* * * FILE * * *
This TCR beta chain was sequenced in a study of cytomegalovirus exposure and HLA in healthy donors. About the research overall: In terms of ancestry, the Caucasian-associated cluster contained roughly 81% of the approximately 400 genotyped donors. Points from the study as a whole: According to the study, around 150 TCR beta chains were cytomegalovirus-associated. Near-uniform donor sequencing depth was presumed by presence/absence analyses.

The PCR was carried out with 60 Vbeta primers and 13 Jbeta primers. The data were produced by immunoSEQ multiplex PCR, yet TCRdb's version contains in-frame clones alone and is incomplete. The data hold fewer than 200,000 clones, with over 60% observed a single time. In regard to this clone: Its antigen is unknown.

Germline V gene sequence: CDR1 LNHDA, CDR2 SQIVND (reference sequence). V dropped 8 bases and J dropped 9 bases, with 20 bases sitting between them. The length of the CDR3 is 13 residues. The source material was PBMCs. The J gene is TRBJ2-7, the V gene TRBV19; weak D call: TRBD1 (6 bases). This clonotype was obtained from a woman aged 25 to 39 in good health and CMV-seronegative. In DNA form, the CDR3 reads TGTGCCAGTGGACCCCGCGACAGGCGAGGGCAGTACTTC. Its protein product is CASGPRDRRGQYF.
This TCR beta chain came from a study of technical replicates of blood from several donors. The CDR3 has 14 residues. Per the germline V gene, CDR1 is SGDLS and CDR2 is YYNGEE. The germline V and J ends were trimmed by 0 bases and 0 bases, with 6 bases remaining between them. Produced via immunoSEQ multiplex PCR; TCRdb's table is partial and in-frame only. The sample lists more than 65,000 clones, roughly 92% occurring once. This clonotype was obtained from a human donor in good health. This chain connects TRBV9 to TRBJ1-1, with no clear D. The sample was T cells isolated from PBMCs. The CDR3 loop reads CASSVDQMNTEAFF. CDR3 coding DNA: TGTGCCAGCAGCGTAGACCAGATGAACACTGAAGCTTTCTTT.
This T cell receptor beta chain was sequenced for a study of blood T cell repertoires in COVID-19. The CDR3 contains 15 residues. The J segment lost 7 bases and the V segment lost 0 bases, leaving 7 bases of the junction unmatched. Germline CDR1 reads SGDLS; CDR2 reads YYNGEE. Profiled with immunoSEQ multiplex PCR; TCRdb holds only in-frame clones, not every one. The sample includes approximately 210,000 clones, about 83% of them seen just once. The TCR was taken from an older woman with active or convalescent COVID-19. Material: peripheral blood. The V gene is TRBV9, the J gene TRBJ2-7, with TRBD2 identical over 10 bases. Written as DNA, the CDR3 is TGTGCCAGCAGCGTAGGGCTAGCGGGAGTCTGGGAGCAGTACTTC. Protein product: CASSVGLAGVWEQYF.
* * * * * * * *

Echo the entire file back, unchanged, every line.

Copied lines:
This TCR beta chain was sequenced in a study of cytomegalovirus exposure and HLA in healthy donors. About the research overall: In terms of ancestry, the Caucasian-associated cluster contained roughly 81% of the approximately 400 genotyped donors. Points from the study as a whole: According to the study, around 150 TCR beta chains were cytomegalovirus-associated. Near-uniform donor sequencing depth was presumed by presence/absence analyses.

The PCR was carried out with 60 Vbeta primers and 13 Jbeta primers. The data were produced by immunoSEQ multiplex PCR, yet TCRdb's version contains in-frame clones alone and is incomplete. The data hold fewer than 200,000 clones, with over 60% observed a single time. In regard to this clone: Its antigen is unknown.

Germline V gene sequence: CDR1 LNHDA, CDR2 SQIVND (reference sequence). V dropped 8 bases and J dropped 9 bases, with 20 bases sitting between them. The length of the CDR3 is 13 residues. The source material was PBMCs. The J gene is TRBJ2-7, the V gene TRBV19; weak D call: TRBD1 (6 bases). This clonotype was obtained from a woman aged 25 to 39 in good health and CMV-seronegative. In DNA form, the CDR3 reads TGTGCCAGTGGACCCCGCGACAGGCGAGGGCAGTACTTC. Its protein product is CASGPRDRRGQYF.
This TCR beta chain came from a study of technical replicates of blood from several donors. The CDR3 has 14 residues. Per the germline V gene, CDR1 is SGDLS and CDR2 is YYNGEE. The germline V and J ends were trimmed by 0 bases and 0 bases, with 6 bases remaining between them. Produced via immunoSEQ multiplex PCR; TCRdb's table is partial and in-frame only. The sample lists more than 65,000 clones, roughly 92% occurring once. This clonotype was obtained from a human donor in good health. This chain connects TRBV9 to TRBJ1-1, with no clear D. The sample was T cells isolated from PBMCs. The CDR3 loop reads CASSVDQMNTEAFF. CDR3 coding DNA: TGTGCCAGCAGCGTAGACCAGATGAACACTGAAGCTTTCTTT.
This T cell receptor beta chain was sequenced for a study of blood T cell repertoires in COVID-19. The CDR3 contains 15 residues. The J segment lost 7 bases and the V segment lost 0 bases, leaving 7 bases of the junction unmatched. Germline CDR1 reads SGDLS; CDR2 reads YYNGEE. Profiled with immunoSEQ multiplex PCR; TCRdb holds only in-frame clones, not every one. The sample includes approximately 210,000 clones, about 83% of them seen just once. The TCR was taken from an older woman with active or convalescent COVID-19. Material: peripheral blood. The V gene is TRBV9, the J gene TRBJ2-7, with TRBD2 identical over 10 bases. Written as DNA, the CDR3 is TGTGCCAGCAGCGTAGGGCTAGCGGGAGTCTGGGAGCAGTACTTC. Protein product: CASSVGLAGVWEQYF.